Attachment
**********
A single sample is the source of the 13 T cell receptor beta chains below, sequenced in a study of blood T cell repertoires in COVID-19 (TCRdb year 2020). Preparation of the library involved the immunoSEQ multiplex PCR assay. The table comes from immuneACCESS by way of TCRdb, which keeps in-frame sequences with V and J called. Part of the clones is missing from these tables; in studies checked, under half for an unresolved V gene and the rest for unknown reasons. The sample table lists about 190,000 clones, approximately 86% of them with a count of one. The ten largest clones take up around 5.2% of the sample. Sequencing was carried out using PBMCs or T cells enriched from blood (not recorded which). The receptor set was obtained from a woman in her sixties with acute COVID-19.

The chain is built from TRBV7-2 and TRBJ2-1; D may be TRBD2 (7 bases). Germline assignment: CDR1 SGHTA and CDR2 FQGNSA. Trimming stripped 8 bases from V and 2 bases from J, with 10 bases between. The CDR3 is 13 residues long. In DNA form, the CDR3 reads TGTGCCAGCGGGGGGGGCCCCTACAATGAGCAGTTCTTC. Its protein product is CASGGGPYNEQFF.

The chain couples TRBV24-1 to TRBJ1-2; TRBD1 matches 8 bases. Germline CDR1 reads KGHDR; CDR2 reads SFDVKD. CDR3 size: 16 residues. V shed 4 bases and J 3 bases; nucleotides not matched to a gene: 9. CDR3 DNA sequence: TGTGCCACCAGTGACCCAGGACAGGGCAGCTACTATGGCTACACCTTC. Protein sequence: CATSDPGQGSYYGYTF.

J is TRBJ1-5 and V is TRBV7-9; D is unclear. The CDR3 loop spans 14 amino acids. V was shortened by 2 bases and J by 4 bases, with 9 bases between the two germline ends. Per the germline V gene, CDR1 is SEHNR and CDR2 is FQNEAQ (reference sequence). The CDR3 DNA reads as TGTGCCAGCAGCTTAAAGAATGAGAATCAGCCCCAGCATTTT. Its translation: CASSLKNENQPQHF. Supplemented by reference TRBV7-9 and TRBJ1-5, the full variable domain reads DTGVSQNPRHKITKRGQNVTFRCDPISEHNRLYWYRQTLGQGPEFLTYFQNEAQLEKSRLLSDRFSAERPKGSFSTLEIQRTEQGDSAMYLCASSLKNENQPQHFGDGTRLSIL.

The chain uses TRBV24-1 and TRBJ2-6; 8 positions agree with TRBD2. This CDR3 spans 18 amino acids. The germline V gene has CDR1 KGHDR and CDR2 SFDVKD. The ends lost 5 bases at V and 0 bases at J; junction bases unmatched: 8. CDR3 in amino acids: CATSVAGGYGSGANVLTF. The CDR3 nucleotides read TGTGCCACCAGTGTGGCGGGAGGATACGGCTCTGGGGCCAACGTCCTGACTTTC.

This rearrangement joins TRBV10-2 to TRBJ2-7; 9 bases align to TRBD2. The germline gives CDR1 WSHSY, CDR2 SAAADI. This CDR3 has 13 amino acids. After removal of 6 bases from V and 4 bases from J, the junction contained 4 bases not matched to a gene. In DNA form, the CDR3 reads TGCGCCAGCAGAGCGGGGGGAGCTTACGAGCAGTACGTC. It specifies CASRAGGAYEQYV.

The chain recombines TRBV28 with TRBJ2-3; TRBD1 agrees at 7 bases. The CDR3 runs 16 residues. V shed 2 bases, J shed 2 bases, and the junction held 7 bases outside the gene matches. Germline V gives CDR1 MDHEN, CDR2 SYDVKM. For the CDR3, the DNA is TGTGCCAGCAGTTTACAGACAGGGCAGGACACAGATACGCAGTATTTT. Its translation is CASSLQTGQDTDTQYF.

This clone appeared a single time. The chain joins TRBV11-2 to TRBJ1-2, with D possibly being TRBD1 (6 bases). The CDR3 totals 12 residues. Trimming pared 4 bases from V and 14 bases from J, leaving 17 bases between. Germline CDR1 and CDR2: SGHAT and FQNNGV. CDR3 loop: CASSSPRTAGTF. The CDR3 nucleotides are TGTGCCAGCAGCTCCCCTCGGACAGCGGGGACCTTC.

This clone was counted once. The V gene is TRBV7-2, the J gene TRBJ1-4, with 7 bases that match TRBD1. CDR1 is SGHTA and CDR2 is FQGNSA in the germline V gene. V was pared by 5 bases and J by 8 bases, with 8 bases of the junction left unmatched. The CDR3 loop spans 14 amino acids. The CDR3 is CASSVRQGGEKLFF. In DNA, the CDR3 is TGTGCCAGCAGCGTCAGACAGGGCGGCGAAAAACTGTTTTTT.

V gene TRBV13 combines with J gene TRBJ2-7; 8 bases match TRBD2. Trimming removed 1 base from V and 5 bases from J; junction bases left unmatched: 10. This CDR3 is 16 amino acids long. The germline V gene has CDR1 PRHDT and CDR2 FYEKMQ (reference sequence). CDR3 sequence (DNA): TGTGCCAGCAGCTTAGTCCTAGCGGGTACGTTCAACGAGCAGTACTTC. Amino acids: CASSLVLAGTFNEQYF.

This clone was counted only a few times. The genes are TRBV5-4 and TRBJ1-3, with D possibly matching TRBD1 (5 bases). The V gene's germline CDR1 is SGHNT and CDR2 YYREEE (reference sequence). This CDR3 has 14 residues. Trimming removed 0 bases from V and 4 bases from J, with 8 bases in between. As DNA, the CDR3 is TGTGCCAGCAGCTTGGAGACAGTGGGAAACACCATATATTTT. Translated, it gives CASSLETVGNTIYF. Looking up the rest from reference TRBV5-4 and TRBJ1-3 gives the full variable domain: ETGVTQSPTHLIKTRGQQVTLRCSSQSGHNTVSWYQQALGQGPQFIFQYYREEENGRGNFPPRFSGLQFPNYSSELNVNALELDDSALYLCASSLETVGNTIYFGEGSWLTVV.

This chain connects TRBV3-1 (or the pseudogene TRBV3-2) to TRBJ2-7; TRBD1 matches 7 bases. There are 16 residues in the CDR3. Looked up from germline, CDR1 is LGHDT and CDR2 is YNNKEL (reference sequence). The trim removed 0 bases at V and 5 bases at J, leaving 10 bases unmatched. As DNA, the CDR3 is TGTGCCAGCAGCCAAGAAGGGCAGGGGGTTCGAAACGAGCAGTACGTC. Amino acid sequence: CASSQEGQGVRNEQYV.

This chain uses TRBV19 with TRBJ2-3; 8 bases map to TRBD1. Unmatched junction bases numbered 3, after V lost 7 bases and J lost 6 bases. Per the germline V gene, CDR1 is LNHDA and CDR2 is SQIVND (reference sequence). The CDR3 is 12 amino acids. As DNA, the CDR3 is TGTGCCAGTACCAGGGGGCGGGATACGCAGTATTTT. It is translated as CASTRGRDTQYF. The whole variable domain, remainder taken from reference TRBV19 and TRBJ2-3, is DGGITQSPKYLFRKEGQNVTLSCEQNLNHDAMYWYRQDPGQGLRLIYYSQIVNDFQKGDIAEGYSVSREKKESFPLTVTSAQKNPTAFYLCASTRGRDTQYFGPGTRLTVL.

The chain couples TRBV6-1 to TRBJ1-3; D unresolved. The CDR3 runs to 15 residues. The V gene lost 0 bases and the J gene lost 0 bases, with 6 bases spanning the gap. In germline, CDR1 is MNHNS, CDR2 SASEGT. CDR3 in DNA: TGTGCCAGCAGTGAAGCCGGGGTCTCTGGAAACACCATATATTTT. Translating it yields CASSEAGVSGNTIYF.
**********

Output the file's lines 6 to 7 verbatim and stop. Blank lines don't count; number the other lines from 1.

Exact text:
This rearrangement joins TRBV10-2 to TRBJ2-7; 9 bases align to TRBD2. The germline gives CDR1 WSHSY, CDR2 SAAADI. This CDR3 has 13 amino acids. After removal of 6 bases from V and 4 bases from J, the junction contained 4 bases not matched to a gene. In DNA form, the CDR3 reads TGCGCCAGCAGAGCGGGGGGAGCTTACGAGCAGTACGTC. It specifies CASRAGGAYEQYV.

The chain recombines TRBV28 with TRBJ2-3; TRBD1 agrees at 7 bases. The CDR3 runs 16 residues. V shed 2 bases, J shed 2 bases, and the junction held 7 bases outside the gene matches. Germline V gives CDR1 MDHEN, CDR2 SYDVKM. For the CDR3, the DNA is TGTGCCAGCAGTTTACAGACAGGGCAGGACACAGATACGCAGTATTTT. Its translation is CASSLQTGQDTDTQYF.